On July 31, 2018, the National Institute of Nursing Research (NINR), together with its National Institutes of Health (NIH) partners, the National Institute on Aging, National Institute of Alcoholism and Alcohol Abuse, National Institute of Diabetes and Digestive and Kidney Diseases, National Institute of Environmental Health Sciences, National Institute on Minority Health and Health Disparities, Office of Research on Women’s Health, Office of Behavioral and Social Sciences Research, and Office of Disease Prevention, convened a Workshop on the "State of Rural Health Disparities: Research Gaps and Recommendations.” The Workshop examined current research findings on rural health disparities and, with almost 60 presenters and participants, provided an opportunity for scientists and health advocates to come together to catalyze and shape the future research agenda for this often-overlooked critical area.
The U.S. Surgeon General, Dr. Jerome Adams, Deputy Surgeon General, Dr. Sylvia Trent-Adams, and the Director of the NINR, Dr. Patricia Grady, opened the workshop and set the tone for the full-day discussion on building the science of understanding and addressing rural health disparities.
There was consensus on a number of points, including:
- the need for NIH to create funding opportunities focused on building community based participatory relationships, which are critical for conducting rural health research;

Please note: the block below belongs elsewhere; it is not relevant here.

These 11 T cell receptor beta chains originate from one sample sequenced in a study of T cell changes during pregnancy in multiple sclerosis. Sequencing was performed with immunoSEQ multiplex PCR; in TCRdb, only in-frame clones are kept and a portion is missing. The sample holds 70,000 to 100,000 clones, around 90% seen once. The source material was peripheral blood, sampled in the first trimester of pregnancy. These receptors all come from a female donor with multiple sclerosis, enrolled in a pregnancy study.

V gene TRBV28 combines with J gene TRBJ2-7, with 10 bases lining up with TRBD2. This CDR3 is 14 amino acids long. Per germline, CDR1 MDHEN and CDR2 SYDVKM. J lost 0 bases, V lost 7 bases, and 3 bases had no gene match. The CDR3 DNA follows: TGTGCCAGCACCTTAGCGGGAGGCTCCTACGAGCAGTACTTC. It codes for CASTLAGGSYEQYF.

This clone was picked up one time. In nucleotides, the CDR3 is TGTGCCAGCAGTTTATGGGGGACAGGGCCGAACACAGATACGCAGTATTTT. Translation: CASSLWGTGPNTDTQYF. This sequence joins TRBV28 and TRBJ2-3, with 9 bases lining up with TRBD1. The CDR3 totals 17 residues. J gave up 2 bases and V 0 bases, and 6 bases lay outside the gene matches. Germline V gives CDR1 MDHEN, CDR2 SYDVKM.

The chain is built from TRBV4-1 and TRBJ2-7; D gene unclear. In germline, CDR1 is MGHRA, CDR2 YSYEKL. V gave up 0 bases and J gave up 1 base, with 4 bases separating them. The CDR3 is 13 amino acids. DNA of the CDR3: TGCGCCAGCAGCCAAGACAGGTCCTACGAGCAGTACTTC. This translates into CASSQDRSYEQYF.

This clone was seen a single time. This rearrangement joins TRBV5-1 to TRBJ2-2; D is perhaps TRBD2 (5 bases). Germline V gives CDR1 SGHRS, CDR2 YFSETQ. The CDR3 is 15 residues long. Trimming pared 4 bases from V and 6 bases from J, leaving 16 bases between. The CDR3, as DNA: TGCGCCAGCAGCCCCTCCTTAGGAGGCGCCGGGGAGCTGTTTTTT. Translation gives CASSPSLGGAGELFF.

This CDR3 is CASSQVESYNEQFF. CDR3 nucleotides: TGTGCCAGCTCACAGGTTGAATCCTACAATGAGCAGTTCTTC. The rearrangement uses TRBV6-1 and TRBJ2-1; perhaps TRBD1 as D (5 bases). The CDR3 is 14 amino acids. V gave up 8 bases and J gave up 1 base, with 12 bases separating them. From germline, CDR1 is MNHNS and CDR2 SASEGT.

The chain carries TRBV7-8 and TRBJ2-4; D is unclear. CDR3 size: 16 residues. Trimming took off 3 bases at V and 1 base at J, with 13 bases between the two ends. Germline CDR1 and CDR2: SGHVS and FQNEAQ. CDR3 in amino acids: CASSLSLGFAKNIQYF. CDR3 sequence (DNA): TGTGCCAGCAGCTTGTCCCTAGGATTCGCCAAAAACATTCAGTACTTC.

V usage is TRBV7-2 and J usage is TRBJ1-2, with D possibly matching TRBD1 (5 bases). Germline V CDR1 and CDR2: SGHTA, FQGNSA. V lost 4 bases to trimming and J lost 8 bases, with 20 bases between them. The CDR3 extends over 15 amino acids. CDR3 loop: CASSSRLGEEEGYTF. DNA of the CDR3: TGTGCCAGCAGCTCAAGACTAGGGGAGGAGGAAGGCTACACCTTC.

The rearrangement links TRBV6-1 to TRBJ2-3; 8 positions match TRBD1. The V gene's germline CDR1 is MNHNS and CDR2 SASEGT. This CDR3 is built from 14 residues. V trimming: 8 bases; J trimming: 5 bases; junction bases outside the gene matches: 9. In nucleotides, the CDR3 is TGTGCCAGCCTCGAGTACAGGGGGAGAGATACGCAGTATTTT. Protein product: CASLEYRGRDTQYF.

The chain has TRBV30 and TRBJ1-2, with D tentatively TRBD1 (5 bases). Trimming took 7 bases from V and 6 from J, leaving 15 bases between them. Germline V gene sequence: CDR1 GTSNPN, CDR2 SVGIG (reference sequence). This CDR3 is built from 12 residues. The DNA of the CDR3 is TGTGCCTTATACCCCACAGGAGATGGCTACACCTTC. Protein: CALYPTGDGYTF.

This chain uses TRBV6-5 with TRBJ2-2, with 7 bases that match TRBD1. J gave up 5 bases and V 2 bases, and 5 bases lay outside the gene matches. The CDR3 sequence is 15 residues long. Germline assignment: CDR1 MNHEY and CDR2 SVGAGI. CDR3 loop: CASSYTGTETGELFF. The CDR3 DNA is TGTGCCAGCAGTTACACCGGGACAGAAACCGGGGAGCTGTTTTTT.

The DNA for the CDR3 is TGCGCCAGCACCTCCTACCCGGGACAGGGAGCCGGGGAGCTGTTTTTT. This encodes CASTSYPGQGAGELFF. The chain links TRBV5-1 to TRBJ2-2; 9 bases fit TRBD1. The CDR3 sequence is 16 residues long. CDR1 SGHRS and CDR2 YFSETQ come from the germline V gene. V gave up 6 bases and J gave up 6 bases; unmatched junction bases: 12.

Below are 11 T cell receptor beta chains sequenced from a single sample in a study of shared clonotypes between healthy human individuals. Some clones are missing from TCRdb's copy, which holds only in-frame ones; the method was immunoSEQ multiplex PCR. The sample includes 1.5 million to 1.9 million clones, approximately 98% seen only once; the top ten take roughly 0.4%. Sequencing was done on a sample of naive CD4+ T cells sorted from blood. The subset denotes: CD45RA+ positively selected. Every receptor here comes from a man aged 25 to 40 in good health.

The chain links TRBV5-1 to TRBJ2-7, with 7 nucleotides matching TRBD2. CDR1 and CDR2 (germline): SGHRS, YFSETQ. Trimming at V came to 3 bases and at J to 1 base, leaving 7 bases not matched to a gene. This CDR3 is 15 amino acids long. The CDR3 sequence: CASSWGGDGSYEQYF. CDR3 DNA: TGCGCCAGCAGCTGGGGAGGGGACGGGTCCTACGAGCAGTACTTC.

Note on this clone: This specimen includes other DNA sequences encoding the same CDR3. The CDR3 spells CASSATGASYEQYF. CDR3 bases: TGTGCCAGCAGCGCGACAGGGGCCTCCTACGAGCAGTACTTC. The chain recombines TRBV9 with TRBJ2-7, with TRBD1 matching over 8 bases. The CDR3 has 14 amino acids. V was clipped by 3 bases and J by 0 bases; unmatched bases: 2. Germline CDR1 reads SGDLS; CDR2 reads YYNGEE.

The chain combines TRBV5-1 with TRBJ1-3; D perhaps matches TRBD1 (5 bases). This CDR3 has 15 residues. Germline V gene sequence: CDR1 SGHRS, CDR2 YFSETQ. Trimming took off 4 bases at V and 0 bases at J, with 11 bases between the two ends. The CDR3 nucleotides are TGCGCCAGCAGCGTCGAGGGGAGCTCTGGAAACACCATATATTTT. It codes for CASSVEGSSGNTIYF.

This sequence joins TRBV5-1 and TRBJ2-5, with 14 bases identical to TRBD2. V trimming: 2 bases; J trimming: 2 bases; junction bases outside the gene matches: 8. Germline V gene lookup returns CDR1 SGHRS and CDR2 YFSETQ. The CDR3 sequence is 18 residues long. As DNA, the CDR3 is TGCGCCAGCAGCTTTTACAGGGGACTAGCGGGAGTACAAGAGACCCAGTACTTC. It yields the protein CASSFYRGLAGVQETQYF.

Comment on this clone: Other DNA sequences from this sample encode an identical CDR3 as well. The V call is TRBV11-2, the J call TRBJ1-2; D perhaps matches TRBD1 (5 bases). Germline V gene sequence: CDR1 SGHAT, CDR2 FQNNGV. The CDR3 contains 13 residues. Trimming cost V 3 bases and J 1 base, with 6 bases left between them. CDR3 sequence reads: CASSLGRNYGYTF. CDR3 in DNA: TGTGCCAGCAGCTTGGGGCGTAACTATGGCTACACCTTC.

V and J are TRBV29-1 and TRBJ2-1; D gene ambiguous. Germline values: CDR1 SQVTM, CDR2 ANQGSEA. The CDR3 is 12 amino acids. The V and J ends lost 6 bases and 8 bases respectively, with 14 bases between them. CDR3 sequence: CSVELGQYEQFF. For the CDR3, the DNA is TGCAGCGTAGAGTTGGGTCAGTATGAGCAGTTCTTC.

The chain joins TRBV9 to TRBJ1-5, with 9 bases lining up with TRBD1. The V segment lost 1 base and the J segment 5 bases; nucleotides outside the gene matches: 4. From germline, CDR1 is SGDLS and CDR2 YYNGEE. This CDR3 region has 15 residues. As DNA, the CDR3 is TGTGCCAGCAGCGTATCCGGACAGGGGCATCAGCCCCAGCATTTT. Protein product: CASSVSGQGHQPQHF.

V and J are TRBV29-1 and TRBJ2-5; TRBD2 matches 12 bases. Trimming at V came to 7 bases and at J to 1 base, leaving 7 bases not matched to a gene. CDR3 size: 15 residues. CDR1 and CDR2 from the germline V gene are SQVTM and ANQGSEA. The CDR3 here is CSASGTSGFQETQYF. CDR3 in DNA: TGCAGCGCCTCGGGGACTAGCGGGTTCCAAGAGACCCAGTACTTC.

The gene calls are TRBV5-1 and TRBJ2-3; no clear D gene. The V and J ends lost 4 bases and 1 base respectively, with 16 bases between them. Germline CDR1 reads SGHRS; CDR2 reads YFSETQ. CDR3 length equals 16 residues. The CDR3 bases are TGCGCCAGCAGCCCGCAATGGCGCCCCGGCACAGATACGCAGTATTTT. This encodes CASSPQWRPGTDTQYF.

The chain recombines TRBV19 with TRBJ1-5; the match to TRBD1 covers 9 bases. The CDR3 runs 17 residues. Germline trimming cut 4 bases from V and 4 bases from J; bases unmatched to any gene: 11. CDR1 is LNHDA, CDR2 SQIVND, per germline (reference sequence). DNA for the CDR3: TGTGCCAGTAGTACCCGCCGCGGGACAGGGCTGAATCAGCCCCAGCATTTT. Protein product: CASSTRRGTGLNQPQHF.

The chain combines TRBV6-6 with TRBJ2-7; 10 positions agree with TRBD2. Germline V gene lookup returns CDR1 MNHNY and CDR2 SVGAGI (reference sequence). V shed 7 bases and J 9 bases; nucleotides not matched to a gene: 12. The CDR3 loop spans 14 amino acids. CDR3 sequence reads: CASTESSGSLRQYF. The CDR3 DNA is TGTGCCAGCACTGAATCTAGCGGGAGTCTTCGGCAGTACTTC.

- challenges of the rural health environment that preclude adoption of the research strategies developed to study urban health disparities;
- the lack of innovative research designs and approaches relevant to rural settings;
- the need to test sustainability of interventions;
- the importance of defining rurality and recognizing rural residents as a unique population, while also identifying the diversity within the rural population and adopting culturally appropriate approaches.
Throughout the day, participants had the opportunity for more granular conversations to promote future collaborative opportunities.
In sum, the workshop highlighted the challenges and triumphs of rural health disparities research and helped identify gaps and opportunities for research targeted at rural populations. Read the full summary.